The US National Snow and Ice Data Center reported a continuation of record lows of Arctic sea ice with less than 4 million kilometers of ice remaining. The center said the trend would continue for at least another week. As noted in the chart above, sea ice has been declining at an accelerating rate since 1975. In fact, 75% of all Arctic sea ice volume has disappeared in the past 20 years. Some experts expect that the Arctic will become open ocean within a decade. Between mid-March and the third week of August, the total amount of multiyear ice within the Arctic Ocean declined by 33%, and the oldest ice, ice older than five years, declined by 51%.
In July, NSIDC released a report that showed that the turn-of-century drought was the worst in 800 years. A June report said that Anartic penquins will become extinct by 2100 if warming in Antartica continues at its current pace.
Another report in Geophysical Research Letters found that accelerating ice declines in southern South America are contributing to higher sea-levels. Worldwide the glacial mass is 30% less than it was a decade ago. Over a three hundred year period, sea levels could rise 16 feet and a three to six foot sea rise could occur by 2100. However, if all Antarctic peninsulas melted, it would raise sea levels by 200 feet. Although the main stream media has misreported recent research, the reality is that Antarctic melting is threatening sea levels.
A new report from the Proceedings of the National Academy of Sciences found that
“hot summers due to global warming is such that what was once considered an unusually hot summer has now become typical, and what was once considered typical will soon become a thing of the past – a summer too improbably cool to anymore expect.”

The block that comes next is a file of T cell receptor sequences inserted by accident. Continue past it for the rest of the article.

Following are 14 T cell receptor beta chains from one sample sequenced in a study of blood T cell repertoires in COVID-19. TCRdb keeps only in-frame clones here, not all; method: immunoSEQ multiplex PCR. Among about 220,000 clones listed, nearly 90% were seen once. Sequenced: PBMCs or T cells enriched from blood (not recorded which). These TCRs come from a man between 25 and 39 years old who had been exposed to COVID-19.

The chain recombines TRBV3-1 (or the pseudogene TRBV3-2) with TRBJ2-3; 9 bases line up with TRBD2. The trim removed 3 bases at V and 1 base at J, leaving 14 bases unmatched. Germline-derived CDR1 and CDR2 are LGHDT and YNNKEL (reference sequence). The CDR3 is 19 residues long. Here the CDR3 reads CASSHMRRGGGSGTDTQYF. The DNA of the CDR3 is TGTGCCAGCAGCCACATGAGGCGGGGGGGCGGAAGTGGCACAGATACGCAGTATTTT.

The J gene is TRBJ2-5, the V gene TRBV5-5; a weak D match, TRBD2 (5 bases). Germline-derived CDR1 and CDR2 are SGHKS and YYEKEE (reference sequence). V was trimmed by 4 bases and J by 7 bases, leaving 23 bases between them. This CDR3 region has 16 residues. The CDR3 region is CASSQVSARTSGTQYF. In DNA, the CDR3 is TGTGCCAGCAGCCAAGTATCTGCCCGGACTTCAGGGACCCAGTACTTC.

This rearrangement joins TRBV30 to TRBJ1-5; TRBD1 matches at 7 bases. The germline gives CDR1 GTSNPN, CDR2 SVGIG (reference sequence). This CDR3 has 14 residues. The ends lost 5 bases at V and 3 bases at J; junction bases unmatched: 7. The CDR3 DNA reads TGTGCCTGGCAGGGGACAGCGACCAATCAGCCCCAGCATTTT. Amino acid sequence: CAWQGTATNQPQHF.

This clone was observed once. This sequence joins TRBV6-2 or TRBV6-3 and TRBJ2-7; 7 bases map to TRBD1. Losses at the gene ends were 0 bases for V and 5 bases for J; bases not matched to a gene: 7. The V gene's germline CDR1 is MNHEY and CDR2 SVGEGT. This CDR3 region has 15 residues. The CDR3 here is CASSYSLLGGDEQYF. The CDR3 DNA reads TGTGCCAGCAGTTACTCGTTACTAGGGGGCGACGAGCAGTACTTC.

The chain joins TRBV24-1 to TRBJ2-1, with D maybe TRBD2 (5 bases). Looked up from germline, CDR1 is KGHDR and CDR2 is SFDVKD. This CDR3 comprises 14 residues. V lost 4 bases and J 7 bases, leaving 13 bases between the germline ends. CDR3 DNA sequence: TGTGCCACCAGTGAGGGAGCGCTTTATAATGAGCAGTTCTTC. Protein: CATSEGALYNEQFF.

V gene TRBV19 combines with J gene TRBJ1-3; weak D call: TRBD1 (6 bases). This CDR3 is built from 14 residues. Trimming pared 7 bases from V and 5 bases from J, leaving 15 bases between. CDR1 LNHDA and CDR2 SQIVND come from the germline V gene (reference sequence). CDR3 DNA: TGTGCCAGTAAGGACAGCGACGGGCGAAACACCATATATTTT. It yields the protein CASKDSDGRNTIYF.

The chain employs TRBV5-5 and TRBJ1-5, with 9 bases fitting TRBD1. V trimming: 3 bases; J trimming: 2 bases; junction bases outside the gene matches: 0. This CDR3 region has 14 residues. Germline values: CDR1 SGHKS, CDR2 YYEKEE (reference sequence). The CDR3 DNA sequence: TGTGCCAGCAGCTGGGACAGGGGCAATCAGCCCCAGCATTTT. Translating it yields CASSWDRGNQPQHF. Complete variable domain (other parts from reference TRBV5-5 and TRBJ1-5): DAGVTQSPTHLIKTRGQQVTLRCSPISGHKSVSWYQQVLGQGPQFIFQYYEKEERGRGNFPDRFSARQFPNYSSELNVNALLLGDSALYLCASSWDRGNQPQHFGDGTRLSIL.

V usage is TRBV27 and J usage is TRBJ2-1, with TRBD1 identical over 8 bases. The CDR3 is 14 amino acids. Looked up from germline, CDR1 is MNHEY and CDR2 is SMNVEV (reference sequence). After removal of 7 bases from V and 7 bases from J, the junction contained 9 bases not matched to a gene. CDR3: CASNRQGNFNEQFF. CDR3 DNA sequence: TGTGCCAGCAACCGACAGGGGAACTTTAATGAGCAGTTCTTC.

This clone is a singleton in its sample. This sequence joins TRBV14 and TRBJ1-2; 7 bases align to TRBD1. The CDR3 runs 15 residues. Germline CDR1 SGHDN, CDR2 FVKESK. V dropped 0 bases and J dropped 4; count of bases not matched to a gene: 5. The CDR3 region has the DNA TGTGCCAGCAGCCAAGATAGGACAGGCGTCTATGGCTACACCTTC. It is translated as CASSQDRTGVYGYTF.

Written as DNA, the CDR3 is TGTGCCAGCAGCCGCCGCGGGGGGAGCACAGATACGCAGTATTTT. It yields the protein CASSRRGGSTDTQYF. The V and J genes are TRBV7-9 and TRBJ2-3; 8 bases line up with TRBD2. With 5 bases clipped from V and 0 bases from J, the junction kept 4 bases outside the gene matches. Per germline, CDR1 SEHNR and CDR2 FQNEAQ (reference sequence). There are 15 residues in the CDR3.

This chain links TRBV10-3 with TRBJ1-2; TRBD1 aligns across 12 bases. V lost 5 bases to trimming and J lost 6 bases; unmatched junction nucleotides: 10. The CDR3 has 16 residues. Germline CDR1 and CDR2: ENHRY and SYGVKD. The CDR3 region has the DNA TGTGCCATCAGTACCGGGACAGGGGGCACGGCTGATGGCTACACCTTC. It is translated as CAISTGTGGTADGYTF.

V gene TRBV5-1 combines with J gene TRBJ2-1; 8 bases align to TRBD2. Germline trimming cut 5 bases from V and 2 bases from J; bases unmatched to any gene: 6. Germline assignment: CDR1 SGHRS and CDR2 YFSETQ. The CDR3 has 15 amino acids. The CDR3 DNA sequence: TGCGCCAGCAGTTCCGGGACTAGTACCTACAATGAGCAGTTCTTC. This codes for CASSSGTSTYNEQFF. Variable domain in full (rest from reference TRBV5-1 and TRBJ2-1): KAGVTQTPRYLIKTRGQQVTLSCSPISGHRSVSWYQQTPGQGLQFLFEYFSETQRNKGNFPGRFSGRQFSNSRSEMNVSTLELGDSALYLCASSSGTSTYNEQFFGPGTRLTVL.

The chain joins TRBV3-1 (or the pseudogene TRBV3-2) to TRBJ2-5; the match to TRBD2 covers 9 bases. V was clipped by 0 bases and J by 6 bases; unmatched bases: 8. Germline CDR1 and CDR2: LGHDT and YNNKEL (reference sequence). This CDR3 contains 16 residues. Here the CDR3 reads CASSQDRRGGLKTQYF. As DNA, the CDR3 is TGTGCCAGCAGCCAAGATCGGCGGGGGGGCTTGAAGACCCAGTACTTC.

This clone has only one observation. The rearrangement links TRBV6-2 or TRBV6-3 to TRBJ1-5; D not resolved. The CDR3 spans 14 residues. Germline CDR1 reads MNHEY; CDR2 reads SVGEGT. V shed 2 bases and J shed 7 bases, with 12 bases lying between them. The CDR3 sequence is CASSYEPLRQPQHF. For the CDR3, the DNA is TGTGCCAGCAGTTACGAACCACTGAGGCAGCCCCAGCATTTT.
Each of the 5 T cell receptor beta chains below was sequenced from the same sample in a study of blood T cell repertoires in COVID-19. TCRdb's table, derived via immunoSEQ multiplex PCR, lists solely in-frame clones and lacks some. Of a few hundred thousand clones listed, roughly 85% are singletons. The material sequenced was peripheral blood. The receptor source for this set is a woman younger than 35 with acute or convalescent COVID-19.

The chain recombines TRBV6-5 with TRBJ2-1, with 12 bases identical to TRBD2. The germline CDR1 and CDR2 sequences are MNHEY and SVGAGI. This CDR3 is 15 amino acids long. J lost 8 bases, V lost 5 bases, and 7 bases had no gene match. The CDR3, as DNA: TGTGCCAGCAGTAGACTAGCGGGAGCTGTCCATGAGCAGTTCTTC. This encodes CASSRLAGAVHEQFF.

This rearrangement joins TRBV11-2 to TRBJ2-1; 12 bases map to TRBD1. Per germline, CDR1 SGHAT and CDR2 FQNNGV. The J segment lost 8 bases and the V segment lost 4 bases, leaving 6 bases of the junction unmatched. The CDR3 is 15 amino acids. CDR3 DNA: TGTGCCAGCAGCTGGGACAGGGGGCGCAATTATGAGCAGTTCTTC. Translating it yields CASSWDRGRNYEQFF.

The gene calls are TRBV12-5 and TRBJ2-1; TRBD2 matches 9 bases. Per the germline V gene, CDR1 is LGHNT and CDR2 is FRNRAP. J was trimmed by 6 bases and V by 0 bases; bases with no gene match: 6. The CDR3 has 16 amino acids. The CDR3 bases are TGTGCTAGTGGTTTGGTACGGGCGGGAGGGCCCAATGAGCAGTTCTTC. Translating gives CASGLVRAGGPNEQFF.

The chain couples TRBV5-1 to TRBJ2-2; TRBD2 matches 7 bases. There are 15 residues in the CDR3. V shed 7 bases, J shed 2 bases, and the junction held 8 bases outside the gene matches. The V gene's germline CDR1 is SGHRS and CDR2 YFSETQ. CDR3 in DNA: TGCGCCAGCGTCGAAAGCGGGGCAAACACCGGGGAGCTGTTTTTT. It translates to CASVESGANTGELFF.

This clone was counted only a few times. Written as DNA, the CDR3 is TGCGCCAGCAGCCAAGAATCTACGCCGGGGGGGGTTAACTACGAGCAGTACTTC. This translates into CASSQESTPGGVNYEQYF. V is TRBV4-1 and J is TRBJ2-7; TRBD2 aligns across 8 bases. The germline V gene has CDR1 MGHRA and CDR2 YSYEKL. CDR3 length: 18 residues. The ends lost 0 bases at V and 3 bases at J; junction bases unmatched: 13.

The US Global Change Research Program has found that the US is being affected by Global warming. These effects include
“increases in heavy downpours, rising temperature and sea level, rapidly retreating glaciers, thawing permafrost, lengthening growing seasons, lengthening ice-free seasons in the ocean and on lakes and rivers, earlier snowmelt, and alterations in river flows
… affecting water, energy, transportation, agriculture, ecosystems, and health.
The report also found that water stresses are caused by climate change. The report said
“Drought, related to reduced precipitation, increased evaporation, and increased water loss from plants, is an important issue in many regions, especially in the West. Floods and water quality problems are likely to be amplified by climate change in most regions. Declines in mountain snowpack are important in the West and Alaska where snowpack provides vital natural water storage.”
The report also said
“Sea-level rise and storm surge place many U.S. coastal areas at increasing risk of erosion and flooding, especially along the Atlantic and Gulf Coasts, Pacific Islands, and parts of Alaska. Energy and transportation infrastructure and other property in coastal areas are very likely to be adversely affected.”
The report also had some good news. It said that
“Health impacts of climate change are related to heat stress, waterborne diseases, poor air quality, extreme weather events, and diseases transmitted by insects and rodents. Robust public health infrastructure can reduce the potential for negative impacts.”
“Agriculture is considered one of the sectors most adaptable to changes in climate. However, increased heat, pests, water stress, diseases, and weather extremes will pose adaptation challenges for crop and livestock production.
Although Republicans have blocked a federal carbon cap-and-trade program and a national clean energy standard, thanks to new environmental technologies corporations are taking advantage of efficiency upgrades that save money by using less electricity that reduce corporate carbon footprints.
by Todd Miller
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